I have the NAS. Transmission is running on it. I like setting port rules on my router to make the BT service visible from the public network. This post is about how to disable IPv6 on Ubuntu. You can also treat it as a guide to enable IPv6.

The problem is IPv6 is not working on it. So I just disabled IPv6 on Ubuntu Linux.

First I sign in to the server through putty.

Run command ip address

IPv6 address

The 2001:270…. is the IPv6 address of this server.

Edit /etc/sysctl.conf file.

Add the following to the end of the file.

Terminal window, sysctl.conf


Then run the command to make it effective.

sudo sysctl -p

At the last, I check the IP address.

IPv4 only now

There is no more IPv6 ip address.

On the Transmission Web Control Panel, I test the port.

Test the port. It is Open.


Reference of IPv6 on Ubuntu

There are different types of IPv6 addresses: Unicast, Anycast, and Multicast.

  • Unicast addresses are well-known addresses. A packet sent to a unicast address arrives exactly at the interface belonging to the address.
  • Anycast addresses are syntactically indistinguishable from unicast addresses but they address a group of interfaces. The packet destined for an anycast address will arrive at the nearest (in router metric) interface. Anycast addresses may only be used by routers.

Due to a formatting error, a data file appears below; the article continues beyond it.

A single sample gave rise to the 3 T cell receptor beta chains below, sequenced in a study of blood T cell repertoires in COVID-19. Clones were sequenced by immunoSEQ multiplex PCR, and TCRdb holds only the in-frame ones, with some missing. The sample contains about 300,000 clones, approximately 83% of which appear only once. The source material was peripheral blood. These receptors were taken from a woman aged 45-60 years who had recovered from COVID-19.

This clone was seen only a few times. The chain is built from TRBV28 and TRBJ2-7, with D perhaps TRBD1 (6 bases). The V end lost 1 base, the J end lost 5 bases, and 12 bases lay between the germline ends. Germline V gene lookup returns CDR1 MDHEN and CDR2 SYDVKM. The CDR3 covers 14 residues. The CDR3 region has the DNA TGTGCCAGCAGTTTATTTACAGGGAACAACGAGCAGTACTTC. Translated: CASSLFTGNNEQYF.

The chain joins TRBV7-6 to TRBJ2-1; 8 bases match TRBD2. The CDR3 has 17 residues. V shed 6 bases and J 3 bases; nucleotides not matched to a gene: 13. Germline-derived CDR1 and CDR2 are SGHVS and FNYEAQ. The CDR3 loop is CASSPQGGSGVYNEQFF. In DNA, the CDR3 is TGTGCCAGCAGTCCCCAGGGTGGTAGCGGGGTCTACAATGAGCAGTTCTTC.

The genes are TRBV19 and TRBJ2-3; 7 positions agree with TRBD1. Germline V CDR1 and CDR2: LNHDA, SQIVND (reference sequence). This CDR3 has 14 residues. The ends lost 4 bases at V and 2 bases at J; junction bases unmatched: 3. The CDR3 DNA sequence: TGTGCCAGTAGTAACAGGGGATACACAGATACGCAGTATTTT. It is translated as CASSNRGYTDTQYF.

• Multicast addresses identify a group of interfaces. A packet destined for a multicast address will arrive at all interfaces belonging to the multicast group.


The full form is represented as 8 hexquad parcels of 16 bits each written in lower case hexadecimal, separated by colons (:). For example 2001:0db8:382b:23c1:aa49:4592:4efe:9982.

Often an address will have long substrings of all zeros; the longest and first run of all zero hexquads is abbreviated as a double colon (“::”). Since :: is variable length, it can only be used once per address. Leading “0”s are also omitted, up to three per hexquad. For example, fe80::1 is the canonical form of fe80:0000:0000:0000:0000:0000:0000:0001 and 2001:db8:b:23c1:49:4592:efe:9982 is the canonical form of 2001:0db8:000b:23c1:0049:4592:0efe:9982.

A third form is to write the last 32 bits in the well known dotted decimal IPv4 style. For example 2002:: corresponds to the (hexadecimal) long representation 2002:0000:0000:0000:0000:0000:0a00:0001 with canonical form 2002::a00:1.

By now the reader should be able to understand the following:

# ip addr
2: ens18: <BROADCAST,MULTICAST,UP,LOWER_UP> mtu 1500 qdisc fq_codel state UP group default qlen 1000
link/ether 86:75:6e:36:db:5a brd ff:ff:ff:ff:ff:ff
inet brd scope global dynamic ens18
valid_lft 4188sec preferred_lft 4188sec
inet6 2001:470:4aa0:0:8475:6eff:fe36:db5a/64 scope global dynamic mngtmpaddr noprefixroute
valid_lft 86282sec preferred_lft 14282sec
inet6 fe80::8475:6eff:fe36:db5a/64 scope link
valid_lft forever preferred_lft forever


fe80::8475:6eff:fe36:db5a of interface ens18 is an autoconfigured link-local address. It is generated as an IEEE EUI-64 style identifier from the device’s hardware IEEE EUI-48(MAC) address as part of the autoconfiguration.

2001:470:4aa0:0:8475:6eff:fe36:db5a is the IPv6 address get from server.

vi IPv6 – Ubuntu Wiki

David Yin

David is a blogger, geek, and web developer — founder of FreeInOutBoard.com. If you like his post, you can say thank you here

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